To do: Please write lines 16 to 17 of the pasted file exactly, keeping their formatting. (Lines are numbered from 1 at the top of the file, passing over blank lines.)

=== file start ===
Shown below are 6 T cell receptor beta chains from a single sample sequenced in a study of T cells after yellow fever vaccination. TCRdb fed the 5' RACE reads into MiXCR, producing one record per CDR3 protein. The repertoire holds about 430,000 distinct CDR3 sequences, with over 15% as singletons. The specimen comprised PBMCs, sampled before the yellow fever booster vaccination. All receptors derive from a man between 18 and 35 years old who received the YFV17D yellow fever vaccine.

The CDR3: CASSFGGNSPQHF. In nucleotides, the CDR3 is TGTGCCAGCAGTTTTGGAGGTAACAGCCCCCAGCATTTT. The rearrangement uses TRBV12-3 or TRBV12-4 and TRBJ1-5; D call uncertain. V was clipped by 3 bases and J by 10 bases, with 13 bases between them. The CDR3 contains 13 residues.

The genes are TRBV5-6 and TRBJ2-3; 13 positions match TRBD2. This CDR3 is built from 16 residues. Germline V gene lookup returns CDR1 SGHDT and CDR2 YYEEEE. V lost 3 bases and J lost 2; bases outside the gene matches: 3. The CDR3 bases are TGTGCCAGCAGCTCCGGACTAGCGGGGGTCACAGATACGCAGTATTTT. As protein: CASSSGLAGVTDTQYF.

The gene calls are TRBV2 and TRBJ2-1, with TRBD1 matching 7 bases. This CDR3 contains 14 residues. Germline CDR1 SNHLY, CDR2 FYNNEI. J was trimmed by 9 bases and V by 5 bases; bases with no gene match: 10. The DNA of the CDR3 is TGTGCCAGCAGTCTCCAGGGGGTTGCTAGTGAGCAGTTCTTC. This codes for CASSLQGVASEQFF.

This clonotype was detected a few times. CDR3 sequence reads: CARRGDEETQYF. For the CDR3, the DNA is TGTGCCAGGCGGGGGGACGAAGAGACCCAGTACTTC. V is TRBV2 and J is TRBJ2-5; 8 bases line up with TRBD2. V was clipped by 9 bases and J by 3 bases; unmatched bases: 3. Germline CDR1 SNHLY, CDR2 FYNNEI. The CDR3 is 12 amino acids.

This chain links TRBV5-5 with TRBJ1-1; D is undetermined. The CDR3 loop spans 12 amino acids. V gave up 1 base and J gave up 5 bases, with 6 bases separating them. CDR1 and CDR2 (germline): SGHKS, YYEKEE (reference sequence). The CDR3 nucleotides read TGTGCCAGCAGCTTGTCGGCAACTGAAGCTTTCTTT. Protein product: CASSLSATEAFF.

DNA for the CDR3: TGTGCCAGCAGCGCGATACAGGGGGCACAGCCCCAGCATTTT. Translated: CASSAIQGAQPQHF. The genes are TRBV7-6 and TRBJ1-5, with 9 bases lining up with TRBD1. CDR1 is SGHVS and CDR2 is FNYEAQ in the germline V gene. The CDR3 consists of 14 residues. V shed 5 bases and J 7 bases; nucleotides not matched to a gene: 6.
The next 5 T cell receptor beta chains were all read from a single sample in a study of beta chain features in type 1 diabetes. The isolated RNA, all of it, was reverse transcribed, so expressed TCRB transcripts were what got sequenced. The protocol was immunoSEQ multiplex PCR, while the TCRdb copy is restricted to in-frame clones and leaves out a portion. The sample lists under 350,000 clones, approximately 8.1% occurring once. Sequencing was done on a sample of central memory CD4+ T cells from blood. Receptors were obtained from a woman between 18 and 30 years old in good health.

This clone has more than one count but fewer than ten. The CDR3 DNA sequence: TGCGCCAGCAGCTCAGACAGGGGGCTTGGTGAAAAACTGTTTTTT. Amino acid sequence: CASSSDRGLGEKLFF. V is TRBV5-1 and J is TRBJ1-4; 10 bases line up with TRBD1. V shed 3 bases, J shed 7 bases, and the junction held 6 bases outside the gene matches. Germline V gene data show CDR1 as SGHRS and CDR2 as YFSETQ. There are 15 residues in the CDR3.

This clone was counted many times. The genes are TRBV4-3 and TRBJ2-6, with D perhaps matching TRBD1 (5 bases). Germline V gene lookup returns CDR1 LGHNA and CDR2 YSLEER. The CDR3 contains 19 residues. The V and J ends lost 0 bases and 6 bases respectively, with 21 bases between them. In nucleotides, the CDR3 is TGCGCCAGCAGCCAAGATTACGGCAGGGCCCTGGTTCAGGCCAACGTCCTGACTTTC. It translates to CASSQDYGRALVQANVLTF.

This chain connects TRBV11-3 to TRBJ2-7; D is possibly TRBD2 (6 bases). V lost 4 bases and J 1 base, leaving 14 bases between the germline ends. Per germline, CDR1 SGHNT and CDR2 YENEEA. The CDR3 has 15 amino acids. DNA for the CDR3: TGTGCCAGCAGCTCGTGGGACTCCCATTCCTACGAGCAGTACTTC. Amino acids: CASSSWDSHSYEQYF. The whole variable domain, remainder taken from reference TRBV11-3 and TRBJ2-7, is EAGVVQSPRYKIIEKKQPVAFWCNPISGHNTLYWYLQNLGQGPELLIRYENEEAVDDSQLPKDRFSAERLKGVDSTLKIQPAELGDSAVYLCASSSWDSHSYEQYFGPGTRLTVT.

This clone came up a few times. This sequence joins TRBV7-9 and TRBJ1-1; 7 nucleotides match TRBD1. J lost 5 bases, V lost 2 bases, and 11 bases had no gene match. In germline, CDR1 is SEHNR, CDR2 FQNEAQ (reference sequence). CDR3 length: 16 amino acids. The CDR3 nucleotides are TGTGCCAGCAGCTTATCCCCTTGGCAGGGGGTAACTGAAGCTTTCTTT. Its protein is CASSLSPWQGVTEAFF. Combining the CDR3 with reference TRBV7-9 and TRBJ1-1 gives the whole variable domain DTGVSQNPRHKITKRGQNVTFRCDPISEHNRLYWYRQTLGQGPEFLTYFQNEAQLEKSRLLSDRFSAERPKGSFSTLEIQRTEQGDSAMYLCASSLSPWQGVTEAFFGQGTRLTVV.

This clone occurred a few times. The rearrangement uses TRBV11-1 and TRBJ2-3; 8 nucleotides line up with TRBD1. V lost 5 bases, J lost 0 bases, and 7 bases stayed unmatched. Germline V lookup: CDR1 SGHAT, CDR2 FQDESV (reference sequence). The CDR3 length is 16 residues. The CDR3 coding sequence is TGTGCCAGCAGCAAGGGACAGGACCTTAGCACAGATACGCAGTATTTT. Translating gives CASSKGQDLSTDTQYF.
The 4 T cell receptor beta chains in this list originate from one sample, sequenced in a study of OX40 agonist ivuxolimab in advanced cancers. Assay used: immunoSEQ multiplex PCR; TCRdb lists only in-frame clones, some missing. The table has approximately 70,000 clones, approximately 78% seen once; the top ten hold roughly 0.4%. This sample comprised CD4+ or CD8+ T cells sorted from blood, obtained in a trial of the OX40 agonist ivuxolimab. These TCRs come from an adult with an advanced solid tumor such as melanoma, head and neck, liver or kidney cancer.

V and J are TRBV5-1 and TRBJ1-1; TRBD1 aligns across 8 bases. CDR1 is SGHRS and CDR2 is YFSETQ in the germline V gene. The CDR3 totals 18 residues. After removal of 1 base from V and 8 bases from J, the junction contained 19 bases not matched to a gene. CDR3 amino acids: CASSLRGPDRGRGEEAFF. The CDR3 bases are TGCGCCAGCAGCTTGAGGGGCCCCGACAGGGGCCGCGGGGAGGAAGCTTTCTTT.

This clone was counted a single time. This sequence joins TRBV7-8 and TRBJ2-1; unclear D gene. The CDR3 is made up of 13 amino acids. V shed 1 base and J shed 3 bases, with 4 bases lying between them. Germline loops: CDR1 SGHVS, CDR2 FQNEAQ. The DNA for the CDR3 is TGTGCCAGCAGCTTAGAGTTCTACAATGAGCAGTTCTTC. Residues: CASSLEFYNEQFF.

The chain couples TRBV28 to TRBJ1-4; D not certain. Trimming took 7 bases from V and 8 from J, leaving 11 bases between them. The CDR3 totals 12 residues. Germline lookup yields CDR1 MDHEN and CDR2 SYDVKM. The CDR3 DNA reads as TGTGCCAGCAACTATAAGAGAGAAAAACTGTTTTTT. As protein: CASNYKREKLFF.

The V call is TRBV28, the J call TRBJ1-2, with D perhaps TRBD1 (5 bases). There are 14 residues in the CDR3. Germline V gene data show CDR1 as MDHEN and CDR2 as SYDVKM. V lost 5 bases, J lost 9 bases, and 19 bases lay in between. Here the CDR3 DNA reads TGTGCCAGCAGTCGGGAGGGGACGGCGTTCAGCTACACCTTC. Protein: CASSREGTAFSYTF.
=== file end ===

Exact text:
This clone was counted a single time. This sequence joins TRBV7-8 and TRBJ2-1; unclear D gene. The CDR3 is made up of 13 amino acids. V shed 1 base and J shed 3 bases, with 4 bases lying between them. Germline loops: CDR1 SGHVS, CDR2 FQNEAQ. The DNA for the CDR3 is TGTGCCAGCAGCTTAGAGTTCTACAATGAGCAGTTCTTC. Residues: CASSLEFYNEQFF.

The chain couples TRBV28 to TRBJ1-4; D not certain. Trimming took 7 bases from V and 8 from J, leaving 11 bases between them. The CDR3 totals 12 residues. Germline lookup yields CDR1 MDHEN and CDR2 SYDVKM. The CDR3 DNA reads as TGTGCCAGCAACTATAAGAGAGAAAAACTGTTTTTT. As protein: CASNYKREKLFF.